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Amistad reminds me of Classics Illustrated comic books. Classics Illustrated was one of the longest running comic book titles in history, lasting thirty years and encompassing titles such as Moby Dick, Les Miserables, Robinson Crusoe, and many others. Of course, it never served as a replacement for the original works of literature. At best, it served enthralling visualizations of the most visually compelling scenes from great novels. However, it could only hint at the complexities. That's how I also feel about Amistad. It wasn't based on a great work of literature, but it feels like it was--or at least that's how Spielberg films it. Every scene is hyped for maximum value. For example, we don't just get a group of captive Africans chanting (in their limited understanding of the English language) "Give us free!"; we also get a full chorus joining in on the soundtrack, lending the moment an operatic intensity. Similarly, Spielberg can't resist giving us faces framed in neon blue shafts of light and spirals of rain drops. Like a kid who grew up learning about culture by reading comic books, he prefers the easy and melodramatic over the complex and the ambiguous.
Whenever Spielberg decides to make a "serious" movie, he tends to grab a huge topic, such as the holocaust (as in Schindler's List) or slavery (as in Amistad). He needs the huge topics so he can be ensured that he's dealing with "important," weighty subjects. Then he can put the emphasis on staging the scenes, the camera shots, the lighting--instead of the characters themselves. With Schindler's List, however, he gave us compelling personal dramas being played out against the big issues, with Ralph Finnes as the self-loathing German prison camp commandant and Liam Neeson as the industrialist who makes absolution for exploiting his Jewish workers. But Amistad lacks the compelling smaller scale drama. Virtually every scene in Amistad feels weighty and significant, and in the process the human characters tend to get lost--particularly so for Matthew McConaughey's lawyer and Anthony Hopkins' John Quincy Adams. Only Djimon Hounsu as an African captive of the slave ship Amistad emerges with a full-blooded character. He plays a humble man ("I'm not a big man--just a lucky one," he says) who doesn't see himself as the savior of his fellow captives. But the rest of Amistad swells with assured confidence, as if the subject matter itself is enough to deserve our attention. And it does deserve attention: Amistad deals with a fascinating chapter in world history, a chapter strangely absent from history books.
The movie tells the story of an insurrection aboard a slave ship named Amistad. Off the coast of Cuba, the African captives break loose from their shackles and take over the ship. They spare the lives of two crew members and insist they be returned to Africa. Instead, however, they are tricked and after two months sailing up the Eastern seaboard, the Amistad is captured by a U.S. naval ship. Soon afterwards, the Africans are charged with murder and piracy. President Martin Van Buren's advisors bring this situation to his attention but he's in the middle of a re-election campaign: "There are three or four million negroes in this country. Why should I concern myself with these 44?" Meanwhile, the court case is complicated with the claims of the original "owners," the demands of the Queen of Spain, and the naval officers who want to claim salvage rights.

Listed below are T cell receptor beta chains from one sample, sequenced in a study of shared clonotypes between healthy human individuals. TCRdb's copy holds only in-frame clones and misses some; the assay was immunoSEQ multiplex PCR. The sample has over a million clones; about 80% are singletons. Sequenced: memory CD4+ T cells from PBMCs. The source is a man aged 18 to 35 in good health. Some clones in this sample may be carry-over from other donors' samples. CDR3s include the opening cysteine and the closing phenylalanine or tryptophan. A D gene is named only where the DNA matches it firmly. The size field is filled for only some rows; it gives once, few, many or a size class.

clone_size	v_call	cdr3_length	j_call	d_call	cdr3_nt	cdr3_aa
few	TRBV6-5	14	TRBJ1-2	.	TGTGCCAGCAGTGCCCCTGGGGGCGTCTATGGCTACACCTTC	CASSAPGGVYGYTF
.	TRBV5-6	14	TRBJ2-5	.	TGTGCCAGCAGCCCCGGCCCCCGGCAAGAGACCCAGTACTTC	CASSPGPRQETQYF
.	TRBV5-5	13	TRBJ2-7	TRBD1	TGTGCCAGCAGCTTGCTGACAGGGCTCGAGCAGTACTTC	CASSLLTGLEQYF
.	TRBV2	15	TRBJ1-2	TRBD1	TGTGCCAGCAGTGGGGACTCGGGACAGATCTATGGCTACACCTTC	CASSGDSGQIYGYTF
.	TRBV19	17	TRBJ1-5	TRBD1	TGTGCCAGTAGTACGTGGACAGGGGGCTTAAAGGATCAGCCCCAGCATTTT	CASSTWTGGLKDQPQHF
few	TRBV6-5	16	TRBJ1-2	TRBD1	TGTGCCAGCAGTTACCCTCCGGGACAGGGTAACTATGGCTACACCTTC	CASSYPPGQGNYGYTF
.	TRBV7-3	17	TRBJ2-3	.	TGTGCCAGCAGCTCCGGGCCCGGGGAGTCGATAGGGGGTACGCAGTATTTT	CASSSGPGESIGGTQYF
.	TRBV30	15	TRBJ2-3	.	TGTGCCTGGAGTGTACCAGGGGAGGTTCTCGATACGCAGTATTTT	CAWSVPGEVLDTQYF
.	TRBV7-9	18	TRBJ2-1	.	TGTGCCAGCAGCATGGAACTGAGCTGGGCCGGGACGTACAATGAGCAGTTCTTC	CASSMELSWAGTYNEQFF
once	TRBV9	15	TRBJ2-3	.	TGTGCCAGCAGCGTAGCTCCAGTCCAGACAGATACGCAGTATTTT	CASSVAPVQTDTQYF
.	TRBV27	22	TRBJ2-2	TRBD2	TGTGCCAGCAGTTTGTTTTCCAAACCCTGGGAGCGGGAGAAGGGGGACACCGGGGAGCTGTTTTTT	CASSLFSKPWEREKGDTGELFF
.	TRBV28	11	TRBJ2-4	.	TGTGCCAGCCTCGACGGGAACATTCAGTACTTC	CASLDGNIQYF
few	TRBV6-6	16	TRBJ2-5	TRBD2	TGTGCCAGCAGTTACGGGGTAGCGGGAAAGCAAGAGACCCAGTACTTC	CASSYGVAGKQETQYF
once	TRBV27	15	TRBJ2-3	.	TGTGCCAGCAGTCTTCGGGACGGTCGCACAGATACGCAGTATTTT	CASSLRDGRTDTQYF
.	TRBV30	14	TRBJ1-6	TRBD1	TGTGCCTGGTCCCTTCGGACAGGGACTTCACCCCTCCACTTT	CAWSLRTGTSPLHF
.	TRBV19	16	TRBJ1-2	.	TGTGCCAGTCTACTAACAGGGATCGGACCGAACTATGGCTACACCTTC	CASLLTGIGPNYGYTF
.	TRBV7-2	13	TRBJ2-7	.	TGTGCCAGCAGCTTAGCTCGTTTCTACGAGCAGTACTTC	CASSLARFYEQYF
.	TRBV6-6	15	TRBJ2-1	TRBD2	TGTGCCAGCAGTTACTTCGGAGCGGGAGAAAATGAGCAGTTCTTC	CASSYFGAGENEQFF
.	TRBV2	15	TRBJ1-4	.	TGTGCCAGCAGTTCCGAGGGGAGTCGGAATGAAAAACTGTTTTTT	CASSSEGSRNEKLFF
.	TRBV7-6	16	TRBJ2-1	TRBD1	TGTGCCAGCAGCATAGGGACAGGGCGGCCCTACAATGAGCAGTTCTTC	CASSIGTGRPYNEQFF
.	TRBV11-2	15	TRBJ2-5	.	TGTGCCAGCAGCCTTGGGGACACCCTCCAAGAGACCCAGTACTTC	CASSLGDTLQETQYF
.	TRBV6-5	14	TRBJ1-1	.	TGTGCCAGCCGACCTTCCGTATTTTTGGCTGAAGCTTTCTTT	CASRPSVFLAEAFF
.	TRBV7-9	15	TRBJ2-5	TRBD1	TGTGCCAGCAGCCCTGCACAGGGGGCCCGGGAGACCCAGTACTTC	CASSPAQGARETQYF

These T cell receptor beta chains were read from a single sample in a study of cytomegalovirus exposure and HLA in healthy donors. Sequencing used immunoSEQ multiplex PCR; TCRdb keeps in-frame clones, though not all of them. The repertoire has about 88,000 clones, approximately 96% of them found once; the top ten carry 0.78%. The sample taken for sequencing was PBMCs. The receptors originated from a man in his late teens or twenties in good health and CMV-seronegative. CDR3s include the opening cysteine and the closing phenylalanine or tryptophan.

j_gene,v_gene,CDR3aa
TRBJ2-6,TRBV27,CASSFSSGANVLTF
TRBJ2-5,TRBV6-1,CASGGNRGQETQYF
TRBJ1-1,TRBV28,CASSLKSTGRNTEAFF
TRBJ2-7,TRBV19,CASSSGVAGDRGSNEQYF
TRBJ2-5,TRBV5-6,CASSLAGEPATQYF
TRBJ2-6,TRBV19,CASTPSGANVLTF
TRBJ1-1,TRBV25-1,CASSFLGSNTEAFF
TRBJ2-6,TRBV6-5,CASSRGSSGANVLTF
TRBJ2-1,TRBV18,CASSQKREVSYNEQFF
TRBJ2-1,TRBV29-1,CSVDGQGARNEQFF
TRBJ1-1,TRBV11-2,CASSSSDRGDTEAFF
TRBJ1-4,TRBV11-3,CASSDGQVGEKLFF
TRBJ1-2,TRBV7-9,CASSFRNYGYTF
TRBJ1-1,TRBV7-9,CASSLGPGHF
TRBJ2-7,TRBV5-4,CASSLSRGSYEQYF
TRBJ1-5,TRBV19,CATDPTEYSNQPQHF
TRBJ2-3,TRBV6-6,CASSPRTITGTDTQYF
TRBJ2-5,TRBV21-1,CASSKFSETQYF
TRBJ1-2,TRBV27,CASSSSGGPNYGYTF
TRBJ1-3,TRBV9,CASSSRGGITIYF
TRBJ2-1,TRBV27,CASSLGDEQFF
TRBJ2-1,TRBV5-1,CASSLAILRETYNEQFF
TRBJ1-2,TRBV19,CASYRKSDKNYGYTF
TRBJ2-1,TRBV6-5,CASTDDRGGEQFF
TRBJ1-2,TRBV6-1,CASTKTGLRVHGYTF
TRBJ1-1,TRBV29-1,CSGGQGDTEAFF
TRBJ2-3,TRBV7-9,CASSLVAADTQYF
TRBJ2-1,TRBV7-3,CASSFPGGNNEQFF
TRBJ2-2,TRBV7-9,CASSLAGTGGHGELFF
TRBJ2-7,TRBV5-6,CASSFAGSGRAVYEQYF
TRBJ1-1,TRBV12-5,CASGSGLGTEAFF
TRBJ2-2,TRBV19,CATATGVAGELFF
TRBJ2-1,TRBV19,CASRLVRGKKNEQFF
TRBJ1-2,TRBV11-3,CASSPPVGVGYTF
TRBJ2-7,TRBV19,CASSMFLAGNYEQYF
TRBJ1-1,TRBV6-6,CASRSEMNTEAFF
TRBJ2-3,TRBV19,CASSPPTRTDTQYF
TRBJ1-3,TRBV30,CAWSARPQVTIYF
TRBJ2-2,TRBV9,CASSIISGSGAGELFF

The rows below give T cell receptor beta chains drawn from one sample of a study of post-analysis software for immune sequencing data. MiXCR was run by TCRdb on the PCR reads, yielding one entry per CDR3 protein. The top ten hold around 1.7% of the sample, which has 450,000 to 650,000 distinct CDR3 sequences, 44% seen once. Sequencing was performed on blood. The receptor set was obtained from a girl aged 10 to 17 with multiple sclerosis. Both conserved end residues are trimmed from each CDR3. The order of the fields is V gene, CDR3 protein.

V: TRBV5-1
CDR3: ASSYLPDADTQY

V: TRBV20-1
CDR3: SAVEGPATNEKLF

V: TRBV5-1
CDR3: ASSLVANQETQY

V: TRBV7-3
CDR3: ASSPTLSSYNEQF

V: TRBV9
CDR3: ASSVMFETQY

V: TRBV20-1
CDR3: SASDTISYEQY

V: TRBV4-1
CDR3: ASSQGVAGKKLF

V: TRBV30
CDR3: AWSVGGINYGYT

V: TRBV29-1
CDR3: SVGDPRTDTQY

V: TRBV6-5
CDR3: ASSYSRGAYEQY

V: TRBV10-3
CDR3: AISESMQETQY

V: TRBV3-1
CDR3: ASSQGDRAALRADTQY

This long lost chapter of American history is vividly rendered by Spielberg. Particularly effective are the scenes aboard the slave ship. We learn about the horrific living conditions, where slaves were instantly expendable. If a slave ship might be captured (new slave shipments were forbidden in America by the 1830s), the crew might chain together the captives and send them plummeting into the ocean--the better to escape prosecution in American courts.
Spielberg provides the film with a powerful historical sweep, but the characters themselves remain just vague outlines. Matthew McConaughey in particular seems out of place. With his glasses sitting on his nose and his lips pursed, he oozes the 1990s and quickly becomes an annoying anachronism. Anthony Hopkins, likewise, is given a character whose life outside the courtroom is virtually irrelevant. Meanwhile, the filmmakers only allow us to get close to one of the African captives. "What you haven't bothered to discover is who they are," says John Quincy Adams in a shrewd bit of observation, for by discovering the humanity in the captives and communicating the individual histories in the court room, the captives stop being property and become people with free will. But Adams' statement could also apply to the filmmakers, for they haven't looked very deep into the characters that they created.
In one of the movie's more incredulous developments, a Bible ends up in the hands of the captives, and by looking at the illustrations in the Bible, the African's begin to piece together the story of Jesus. Before the movie is over, they are well on their way to Christian conversion--all by simply looking at the pictures. The story would have us discard the original religious beliefs of the African captives--all for the power of the drawings in the Bible. Unfortunately, that's also how Amistad works: Spielberg's impressive "pictures"--like wonderfully drawn panels in a Classics Illustrated comic book--look great, but they fail to get inside the characters, and in the process, trivialize the subject matter.
[rating: 3 of 4 stars]